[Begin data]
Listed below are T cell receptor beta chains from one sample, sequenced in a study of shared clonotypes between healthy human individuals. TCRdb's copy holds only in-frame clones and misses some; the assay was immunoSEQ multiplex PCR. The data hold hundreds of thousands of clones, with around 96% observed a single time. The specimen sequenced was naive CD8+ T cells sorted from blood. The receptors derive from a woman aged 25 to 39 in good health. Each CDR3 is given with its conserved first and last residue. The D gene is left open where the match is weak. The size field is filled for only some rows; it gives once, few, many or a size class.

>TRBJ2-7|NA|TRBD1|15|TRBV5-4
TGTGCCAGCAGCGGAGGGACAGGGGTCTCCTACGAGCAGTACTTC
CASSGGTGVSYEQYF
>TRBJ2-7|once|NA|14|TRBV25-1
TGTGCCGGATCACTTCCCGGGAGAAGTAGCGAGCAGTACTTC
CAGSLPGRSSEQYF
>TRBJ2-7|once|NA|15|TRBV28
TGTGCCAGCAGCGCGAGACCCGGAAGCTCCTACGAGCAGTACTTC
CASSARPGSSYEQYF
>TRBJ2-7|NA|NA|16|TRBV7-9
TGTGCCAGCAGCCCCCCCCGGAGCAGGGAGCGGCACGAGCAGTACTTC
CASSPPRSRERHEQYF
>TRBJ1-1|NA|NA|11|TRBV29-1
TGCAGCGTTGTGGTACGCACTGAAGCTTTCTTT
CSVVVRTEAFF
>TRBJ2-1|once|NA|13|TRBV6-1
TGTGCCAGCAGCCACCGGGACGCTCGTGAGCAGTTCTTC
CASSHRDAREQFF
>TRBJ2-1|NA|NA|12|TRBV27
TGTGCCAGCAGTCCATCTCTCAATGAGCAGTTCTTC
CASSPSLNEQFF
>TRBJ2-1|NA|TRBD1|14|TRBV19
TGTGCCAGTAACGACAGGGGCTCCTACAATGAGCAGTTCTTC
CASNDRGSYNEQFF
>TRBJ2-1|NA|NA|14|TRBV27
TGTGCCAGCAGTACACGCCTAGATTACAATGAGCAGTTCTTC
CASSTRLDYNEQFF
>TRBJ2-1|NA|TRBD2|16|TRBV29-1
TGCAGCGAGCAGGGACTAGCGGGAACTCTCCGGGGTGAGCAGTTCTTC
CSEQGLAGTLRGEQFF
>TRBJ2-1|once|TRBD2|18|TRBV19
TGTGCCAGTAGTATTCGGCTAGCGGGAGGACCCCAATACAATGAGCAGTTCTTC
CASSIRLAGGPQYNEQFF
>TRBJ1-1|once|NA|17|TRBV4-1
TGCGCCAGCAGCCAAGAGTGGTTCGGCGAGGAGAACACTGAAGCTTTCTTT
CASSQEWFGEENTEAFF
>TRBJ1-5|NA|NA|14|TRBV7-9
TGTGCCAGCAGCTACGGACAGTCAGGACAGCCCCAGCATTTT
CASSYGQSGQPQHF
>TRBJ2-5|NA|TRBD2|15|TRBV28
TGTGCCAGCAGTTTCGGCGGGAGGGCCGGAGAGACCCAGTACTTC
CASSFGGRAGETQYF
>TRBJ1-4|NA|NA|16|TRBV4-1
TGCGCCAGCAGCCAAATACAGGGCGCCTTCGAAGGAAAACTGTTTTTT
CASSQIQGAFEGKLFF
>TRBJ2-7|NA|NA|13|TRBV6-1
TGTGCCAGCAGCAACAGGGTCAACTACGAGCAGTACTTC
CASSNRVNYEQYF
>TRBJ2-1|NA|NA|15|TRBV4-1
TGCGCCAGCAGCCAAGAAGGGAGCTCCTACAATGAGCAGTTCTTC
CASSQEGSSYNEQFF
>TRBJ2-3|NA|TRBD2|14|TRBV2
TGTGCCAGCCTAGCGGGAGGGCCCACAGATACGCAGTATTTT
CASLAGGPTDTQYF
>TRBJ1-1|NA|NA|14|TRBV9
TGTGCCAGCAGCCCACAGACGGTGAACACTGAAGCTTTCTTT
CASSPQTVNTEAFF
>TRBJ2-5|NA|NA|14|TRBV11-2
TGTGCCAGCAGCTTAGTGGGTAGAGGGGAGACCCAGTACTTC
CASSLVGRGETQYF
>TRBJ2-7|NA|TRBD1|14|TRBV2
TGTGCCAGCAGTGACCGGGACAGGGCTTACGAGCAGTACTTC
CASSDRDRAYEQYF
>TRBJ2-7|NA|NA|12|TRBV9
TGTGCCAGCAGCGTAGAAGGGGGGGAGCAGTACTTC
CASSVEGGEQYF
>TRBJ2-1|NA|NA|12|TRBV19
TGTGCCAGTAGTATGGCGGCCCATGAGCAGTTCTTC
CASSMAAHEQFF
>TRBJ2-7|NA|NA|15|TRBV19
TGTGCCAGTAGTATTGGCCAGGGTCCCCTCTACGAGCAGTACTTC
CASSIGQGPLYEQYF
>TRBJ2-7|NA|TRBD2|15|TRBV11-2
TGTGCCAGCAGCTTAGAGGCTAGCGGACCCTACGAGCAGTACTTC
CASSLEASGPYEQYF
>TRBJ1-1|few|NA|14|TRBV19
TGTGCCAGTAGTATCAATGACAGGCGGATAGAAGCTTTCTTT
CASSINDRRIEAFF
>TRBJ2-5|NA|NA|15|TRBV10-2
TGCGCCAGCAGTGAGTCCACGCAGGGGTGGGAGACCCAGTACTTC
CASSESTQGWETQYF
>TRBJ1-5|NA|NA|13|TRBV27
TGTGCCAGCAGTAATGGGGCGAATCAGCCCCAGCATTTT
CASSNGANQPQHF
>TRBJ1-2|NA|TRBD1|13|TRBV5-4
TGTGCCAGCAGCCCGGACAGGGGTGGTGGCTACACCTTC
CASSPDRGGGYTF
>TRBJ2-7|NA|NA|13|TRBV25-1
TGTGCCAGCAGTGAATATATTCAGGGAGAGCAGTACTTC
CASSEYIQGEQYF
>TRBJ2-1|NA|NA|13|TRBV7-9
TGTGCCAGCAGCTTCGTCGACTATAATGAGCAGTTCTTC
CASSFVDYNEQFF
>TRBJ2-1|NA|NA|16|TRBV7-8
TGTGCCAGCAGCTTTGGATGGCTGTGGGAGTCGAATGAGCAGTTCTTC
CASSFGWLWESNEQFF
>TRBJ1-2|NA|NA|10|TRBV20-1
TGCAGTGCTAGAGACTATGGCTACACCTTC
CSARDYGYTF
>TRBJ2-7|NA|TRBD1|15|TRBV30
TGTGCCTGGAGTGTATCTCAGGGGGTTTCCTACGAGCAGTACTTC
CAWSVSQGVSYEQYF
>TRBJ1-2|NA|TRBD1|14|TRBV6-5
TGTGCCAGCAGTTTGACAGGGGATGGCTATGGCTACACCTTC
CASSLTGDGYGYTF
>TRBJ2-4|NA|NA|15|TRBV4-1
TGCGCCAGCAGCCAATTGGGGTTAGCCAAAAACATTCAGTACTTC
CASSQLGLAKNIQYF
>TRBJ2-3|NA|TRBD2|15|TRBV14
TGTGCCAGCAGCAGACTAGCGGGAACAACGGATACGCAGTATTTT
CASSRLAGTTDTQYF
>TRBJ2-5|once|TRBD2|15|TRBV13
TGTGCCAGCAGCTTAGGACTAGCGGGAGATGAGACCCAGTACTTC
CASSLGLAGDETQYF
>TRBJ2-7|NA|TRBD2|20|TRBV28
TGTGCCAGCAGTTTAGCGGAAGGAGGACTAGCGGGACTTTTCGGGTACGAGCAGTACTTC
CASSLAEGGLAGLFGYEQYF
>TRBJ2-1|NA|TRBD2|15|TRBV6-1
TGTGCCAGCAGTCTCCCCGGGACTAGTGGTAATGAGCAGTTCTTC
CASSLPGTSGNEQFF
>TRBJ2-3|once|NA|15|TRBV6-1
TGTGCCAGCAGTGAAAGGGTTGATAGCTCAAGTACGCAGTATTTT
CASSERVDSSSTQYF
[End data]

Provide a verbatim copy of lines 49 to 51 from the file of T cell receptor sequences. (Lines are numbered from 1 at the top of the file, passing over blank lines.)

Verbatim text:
CASSNRVNYEQYF
>TRBJ2-1|NA|NA|15|TRBV4-1
TGCGCCAGCAGCCAAGAAGGGAGCTCCTACAATGAGCAGTTCTTC